Tax concessions are good. An IMF working paper on tax concessions and Foreign Direct Investments (FDIs) found that the trend of using tax concessions to attract FDIs has continued, and some countries have granted increasingly generous concessions.
So when a government decides to give a preferential tax treatment to a firm, it is fair to assume that it is deliberately drawing out targeted growth or investment into that sector.
Tax concessions are also commonplace across the world and the recent development agreement between the government of Ghana and Anglogold Ashanti (Ghana) Limited, fits within the growing trend for developing countries. The question that agreement has generated has centred on its viability.
So will Ghana benefit from the deal?
The facts of the agreement are not difficult to find. Ghana’s Parliament ratified a deal in May to give fiscal concessions to mining firm AngloGold Ashanti. As part of the deal, a tax concession of $259 million has been granted to the mining company.
As part of the agreement, the mining firm is expected to redevelop one of its defunct mines at Obuasi, a gold-rich town in the Ashanti Region of Ghana, within a period of 22 years. AngloGold Ashanti is also expected to make a capital investment of $880 million in the Obuasi mine by the end of 2018.
Government is expecting a total of $5.3 billion from the redevelopment of the Obuasi mine over the 22-year period, representing approximately 51% of the total sales revenue. Anglogold Ashanti will also contribute directly to government revenue (fiscal mechanisms), local content, as well as employment and community investment.
Furthermore, government says an estimated $2.2 billion will be contributed directly to state coffers over the life of the mine, representing about 21% of the total revenue over the life of the mine.
Out of the total contribution to the economy, local content is expected to generate $2.4billion. AngloGold is also expected to employ between 2000 and 2500 Ghanaians. An additional 1500 people are expected to be employed during the construction phase.
The Obuasi mine has an estimated recoverable reserve of 5.5 to 5.8 million ounces. With the expected production yields per year that will give the mine a lifespan of around 14 years.
With an average of 400,000 ounces of production expected per year, that would give the Obuasi mine an average revenue of $460 million per year based on a conservative $1,150 gold price per ounce.
According to the World Gold Council, a multi-sector, globally-oriented, market development organisation for the gold industry, on average 70% of operating expenses in gold mining is taken up by suppliers, contractors and employees.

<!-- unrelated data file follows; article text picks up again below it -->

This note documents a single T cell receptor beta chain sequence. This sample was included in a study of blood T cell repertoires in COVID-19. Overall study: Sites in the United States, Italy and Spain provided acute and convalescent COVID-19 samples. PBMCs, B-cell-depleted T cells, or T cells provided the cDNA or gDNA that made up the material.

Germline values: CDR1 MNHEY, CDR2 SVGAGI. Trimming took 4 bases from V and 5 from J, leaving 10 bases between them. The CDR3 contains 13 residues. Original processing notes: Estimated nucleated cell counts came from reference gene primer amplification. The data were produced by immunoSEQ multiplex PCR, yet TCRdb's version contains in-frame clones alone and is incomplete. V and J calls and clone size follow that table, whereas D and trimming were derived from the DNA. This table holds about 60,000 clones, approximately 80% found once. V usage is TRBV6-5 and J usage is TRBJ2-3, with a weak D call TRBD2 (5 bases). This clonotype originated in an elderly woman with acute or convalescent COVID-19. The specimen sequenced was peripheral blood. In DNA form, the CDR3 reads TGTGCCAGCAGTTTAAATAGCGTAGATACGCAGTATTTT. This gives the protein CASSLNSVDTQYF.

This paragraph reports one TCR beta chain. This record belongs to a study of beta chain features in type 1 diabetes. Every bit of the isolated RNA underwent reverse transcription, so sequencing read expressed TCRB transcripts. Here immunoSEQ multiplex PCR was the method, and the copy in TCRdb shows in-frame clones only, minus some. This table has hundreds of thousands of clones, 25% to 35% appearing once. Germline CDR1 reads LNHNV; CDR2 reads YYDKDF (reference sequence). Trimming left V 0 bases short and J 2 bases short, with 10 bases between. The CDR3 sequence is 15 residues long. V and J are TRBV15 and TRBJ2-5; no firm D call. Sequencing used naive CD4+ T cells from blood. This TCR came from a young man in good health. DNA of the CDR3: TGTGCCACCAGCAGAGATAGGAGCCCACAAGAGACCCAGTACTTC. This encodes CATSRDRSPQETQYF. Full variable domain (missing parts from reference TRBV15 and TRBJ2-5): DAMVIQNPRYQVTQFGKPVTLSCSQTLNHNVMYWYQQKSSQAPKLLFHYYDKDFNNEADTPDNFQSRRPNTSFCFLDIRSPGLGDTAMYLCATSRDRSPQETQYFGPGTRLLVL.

Using general Africa averages, Craig Parker, Research Director at Frost & Sullivan, a growth and evaluation research firm, says every year, at least $460 million direct revenue could generate additional indirect revenue of $322 million for Ghana’s economy to total approximately $782 million on an annual basis.
“If we take a 14-year lifespan of the Obuasi mine, this equates to $10.9 billion in total possible GDP contribution and approximately $4.5 billion in indirect revenue…Ghana government’s $5.3 million estimate seems feasible,” he adds.
Furthermore, data from the World Gold Council and the Thomson Reuters gold survey (2013) found that Ghana had a gross value added (GVA) multiplier – which is used as a basis for making estimates of economic regional economic activity – higher than the Africa average. It was estimated at around 2.3. This would push indirect GVA from $460 million per annum to $8.4 billion over the life-cycle of the Obuasi mine.
Ghana’s estimated government earnings from gold mining are estimated at 16% for 2016 for total tax. Mining also represents approximately 5-6% of GDP.
But more returns and profitability of the mine will be highly dependent on government’s ability to control illegal mining and the gold price, which is estimated to hit $1,238 in 2018. This will be the key to the success of the mining operation.
AngloGold Ashanti has been under immense pressure in South Africa and have incurred losses, with their need to minimise their portfolio held in South Africa it is clear that they have a significant commitment to ensure the success of operations at the Obuasi mine, says Craig Parker.
“They have a long-standing history of community development in Ghana and the rest of Africa and the feasibility of their commitments to CSR is not questionable in my opinion,” he said.
Regarding employment, in general mines usually employ 90% of the local economy, this is a general standard derived by the World Gold Council. Hence this would mean significant local employment derived from the revamp of the mine.
The level of indirect employment created from mining in Africa is high and is estimated with an employment multiplier of 4.0. The expected 2000 and 2500 Ghanaians is feasible. The benefits of increasing direct employment at the mine will greatly benefit the economy.
Gold production from the revamped Obuasi operation begins in the third quarter of 2019, and the deal between Ghana and Anglogold Ashanti would be put the test.